Citizen journalist

Men-of-Harlech

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Proper journalists such as me are supposed to hate citizen journalists. In fact, we’re supposed to call them “witness contributors” or something else suitably PC, according to the National Union of Journalists (NUJ). Well I don’t. I like citizen journalists. I like a lot of user-generated content.

I like the fact that communities get involved, tell us stuff, send in reports and photos and now take video and audio and comment. It adds loads and takes away nothing. I too am a citizen journalist – last week for BBC Radio’s cricket correspondent Jonathan Agnew and for Test Match Special. Continue reading

End of an era?

aol-money.jpgI stopped commissioning stories for AOL Money this week – Wednesday to be precise. I started commissioning the predecessor site Daily Finance in December 2009. Recently I worked on the design and build of the new site and the integration of DF and its sister title Walletpop into AOL Money.

It has been a labour of love. The old DF CMS tells me “You have written 312,078 words on 522 posts.” I’ve written a fair few thousands words for AOL Money too and I have commissioned millions more. I’ve known it was coming to and end, looked forward to it even, but I’m feeling a bit sad too. Continue reading

Mad Monbiot

George Monbiot

Geroge Monbiot, hosted on The Guardian

Guardian ecology columnist George Monbiot has listed his earnings and savings and said all journalists should do the same. I am not sure if he is just showing off about how much he earns – more than £60,000 from the Guardian – but he cannot be serious.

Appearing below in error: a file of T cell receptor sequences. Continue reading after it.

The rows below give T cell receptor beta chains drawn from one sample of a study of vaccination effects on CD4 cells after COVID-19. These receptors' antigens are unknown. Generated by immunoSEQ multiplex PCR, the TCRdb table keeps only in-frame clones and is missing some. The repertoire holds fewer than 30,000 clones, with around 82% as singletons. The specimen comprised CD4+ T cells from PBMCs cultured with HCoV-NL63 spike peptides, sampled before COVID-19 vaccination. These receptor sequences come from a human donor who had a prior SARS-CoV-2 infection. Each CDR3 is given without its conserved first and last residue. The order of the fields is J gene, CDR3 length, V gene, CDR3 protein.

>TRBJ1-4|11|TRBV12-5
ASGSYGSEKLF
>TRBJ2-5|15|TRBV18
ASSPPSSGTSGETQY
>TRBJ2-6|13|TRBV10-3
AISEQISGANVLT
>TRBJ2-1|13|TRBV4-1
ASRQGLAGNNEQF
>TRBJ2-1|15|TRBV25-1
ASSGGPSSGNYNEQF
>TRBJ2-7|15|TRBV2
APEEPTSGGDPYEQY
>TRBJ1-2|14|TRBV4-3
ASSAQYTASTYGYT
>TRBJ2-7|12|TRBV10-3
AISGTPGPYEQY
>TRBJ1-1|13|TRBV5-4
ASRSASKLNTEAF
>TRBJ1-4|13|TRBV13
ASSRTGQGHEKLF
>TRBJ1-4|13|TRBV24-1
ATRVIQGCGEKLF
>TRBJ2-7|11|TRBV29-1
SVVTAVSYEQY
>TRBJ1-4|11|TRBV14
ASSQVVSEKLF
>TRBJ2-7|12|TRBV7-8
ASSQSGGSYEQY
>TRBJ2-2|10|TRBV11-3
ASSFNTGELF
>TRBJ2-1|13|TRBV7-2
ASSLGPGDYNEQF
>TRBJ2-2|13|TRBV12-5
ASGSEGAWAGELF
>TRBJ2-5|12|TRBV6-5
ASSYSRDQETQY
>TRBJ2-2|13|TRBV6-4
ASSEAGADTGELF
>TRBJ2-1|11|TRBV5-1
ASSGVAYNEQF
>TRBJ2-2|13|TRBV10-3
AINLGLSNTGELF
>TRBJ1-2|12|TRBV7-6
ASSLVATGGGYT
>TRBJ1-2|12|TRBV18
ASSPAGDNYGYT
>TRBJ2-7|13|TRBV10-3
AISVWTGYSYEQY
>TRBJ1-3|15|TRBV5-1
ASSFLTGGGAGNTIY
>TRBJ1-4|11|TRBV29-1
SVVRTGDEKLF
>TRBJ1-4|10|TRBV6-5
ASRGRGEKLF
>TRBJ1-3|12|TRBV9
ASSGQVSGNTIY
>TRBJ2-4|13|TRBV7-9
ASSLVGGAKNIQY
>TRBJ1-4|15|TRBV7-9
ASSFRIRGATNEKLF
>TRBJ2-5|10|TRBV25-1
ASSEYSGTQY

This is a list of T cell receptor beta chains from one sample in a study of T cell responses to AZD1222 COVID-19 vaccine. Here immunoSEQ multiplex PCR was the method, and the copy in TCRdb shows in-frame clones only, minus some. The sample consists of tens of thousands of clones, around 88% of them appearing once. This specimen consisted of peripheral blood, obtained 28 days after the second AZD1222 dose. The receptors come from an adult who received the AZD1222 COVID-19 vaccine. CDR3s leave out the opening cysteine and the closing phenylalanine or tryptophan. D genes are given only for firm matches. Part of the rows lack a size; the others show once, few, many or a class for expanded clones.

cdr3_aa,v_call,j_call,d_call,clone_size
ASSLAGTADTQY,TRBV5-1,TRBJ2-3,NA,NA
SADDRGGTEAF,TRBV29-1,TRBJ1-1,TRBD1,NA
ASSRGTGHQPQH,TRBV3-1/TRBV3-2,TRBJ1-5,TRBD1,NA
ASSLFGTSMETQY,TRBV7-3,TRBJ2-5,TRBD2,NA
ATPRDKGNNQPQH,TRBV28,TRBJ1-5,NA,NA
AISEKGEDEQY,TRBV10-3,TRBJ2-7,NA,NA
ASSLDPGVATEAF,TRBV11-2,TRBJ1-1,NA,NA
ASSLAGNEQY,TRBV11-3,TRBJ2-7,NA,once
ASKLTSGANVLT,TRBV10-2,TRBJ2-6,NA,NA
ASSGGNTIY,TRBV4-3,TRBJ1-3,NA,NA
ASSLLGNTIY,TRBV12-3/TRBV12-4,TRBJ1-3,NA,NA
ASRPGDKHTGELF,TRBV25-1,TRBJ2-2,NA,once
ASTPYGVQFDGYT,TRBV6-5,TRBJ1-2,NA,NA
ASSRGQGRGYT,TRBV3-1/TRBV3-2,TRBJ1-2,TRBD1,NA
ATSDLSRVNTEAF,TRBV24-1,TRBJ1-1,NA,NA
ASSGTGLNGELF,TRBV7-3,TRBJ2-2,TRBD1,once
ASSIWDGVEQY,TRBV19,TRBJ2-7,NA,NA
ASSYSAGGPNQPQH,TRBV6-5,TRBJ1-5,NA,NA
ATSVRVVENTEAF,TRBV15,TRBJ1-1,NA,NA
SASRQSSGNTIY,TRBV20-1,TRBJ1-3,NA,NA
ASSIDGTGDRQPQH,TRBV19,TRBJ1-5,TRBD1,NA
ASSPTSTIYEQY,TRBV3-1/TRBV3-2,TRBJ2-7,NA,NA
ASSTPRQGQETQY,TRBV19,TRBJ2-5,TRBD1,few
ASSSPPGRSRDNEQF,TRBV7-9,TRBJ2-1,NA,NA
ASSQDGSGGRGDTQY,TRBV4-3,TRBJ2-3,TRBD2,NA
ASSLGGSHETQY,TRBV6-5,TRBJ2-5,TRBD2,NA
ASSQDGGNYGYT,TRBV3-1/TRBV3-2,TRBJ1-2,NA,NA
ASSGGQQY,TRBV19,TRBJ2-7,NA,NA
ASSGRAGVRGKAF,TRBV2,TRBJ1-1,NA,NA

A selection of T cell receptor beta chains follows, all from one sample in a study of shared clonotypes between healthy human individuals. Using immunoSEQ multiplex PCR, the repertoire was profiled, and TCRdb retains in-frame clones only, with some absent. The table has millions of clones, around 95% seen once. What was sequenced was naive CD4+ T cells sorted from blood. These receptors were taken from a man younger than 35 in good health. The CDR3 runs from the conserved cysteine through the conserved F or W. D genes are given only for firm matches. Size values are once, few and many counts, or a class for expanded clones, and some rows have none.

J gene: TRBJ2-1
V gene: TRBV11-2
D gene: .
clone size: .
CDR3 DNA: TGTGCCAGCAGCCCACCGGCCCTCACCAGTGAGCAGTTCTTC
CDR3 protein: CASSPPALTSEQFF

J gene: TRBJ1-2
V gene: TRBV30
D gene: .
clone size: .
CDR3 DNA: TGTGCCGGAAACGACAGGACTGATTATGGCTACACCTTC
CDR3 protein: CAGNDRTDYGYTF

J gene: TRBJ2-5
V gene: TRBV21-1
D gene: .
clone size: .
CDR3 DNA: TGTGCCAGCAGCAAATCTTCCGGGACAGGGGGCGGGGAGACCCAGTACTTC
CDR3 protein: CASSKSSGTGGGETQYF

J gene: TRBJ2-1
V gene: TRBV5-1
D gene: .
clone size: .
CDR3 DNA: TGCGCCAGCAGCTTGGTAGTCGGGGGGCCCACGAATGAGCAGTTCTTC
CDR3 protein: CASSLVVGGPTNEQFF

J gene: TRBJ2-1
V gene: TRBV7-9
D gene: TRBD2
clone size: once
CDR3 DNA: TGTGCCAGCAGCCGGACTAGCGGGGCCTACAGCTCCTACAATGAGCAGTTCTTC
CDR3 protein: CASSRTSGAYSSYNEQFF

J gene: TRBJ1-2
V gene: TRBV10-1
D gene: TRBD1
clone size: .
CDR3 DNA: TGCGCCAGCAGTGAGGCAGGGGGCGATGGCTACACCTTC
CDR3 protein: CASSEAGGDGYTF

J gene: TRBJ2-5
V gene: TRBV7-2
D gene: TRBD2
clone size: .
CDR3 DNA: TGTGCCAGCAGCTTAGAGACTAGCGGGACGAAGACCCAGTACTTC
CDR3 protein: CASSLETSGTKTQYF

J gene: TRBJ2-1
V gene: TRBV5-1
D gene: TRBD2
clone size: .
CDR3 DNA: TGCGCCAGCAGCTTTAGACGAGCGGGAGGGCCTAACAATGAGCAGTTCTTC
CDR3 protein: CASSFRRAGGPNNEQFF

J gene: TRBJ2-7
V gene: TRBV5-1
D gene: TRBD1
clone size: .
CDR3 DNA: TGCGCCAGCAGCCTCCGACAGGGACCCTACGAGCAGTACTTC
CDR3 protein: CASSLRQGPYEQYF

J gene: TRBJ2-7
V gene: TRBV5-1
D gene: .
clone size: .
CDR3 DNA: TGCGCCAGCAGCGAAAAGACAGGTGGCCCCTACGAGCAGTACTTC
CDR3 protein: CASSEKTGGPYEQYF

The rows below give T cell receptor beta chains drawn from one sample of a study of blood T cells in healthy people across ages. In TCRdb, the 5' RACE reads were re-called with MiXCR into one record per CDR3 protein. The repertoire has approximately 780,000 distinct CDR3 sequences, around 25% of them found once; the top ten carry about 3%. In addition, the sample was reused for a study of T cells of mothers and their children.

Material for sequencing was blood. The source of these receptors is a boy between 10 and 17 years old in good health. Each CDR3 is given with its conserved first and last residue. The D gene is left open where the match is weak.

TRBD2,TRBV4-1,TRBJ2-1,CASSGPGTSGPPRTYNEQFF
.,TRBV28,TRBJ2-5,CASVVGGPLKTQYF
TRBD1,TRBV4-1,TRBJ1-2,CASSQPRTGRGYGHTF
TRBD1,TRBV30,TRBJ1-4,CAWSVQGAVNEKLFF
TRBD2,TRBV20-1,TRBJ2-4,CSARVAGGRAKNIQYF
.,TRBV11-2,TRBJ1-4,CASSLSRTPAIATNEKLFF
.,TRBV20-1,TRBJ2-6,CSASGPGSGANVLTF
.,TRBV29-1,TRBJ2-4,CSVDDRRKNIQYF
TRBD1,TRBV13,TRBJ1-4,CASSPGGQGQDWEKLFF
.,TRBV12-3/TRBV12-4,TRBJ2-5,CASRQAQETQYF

Journalists should feel no more compunction to reveal their earnings and savings than anyone else. And it would be a mountain of work for the many of us who are freelance and such scrambled data would prove meaningless. I’ll have a go at explaining why. Continue reading

PA cannot SEO

headlien and story on Daily FinanceToday I had an extended row with PA about their omission of key words in a story about an anti-Asda advert from Tesco ruled “misleading” by the Advertising Standards Authority (ASA). Here’s how the row progressed.

Our correspondence is listed in detail at the end but the main issue is that PA wrote a passive news intro (Tesco has had something done to it), without naming the source, and with a headline that omitted the allegations or the word advert. It was a lesson in how not to do journalism. Continue reading

Marching orders

Starbucks windows smashed with anarchy A grafittiReporting Saturday’s TUC March for the Alternative and UKUncut’s protests against tax dodgers proved the limits of technology. There may be power in a union but if there’re no power points to plug in laptops and mobiles, nobody will know about it.

Broadband access too is key. We posted our first report and video from Starbucks in Villiers Street, near the Embankment. Trying to upload video in Hyde Park via a Vodafone dongle proved fruitless so, with Starbucks on Piccaddilly smashed up, we had to march for the alternative. Café Nero had broadband but no power sockets. I filed with 4% Macbook battery life left. Continue reading

Treasury audio

George Osbrone giving budget speechYesterday I recorded Treasury press officer, Andrea Geoghegan, refusing to give me information she had to hand revealing exactly how much worse off the Treasury thinks the Budget will make families. I published it on Audioboo and wrote about it on Daily Finance. It has caused a stink.

Does the press officer deserve it? Should I have named her? Did I give her a fair chance? I’ll tell you how I behaved writing my “Treasury tries to kill Budget cost story” then you decide. Continue reading

More please, Sir

Article in teh Journalist called Freelance: the musicalAn email discussion with freelances today about stagnant rates prompted me to dig out an article I wrote more than a decade ago on how to get a rate rise – based on the musical Oliver. It appeared in The Journalist in December 1999. I have reproduced it below.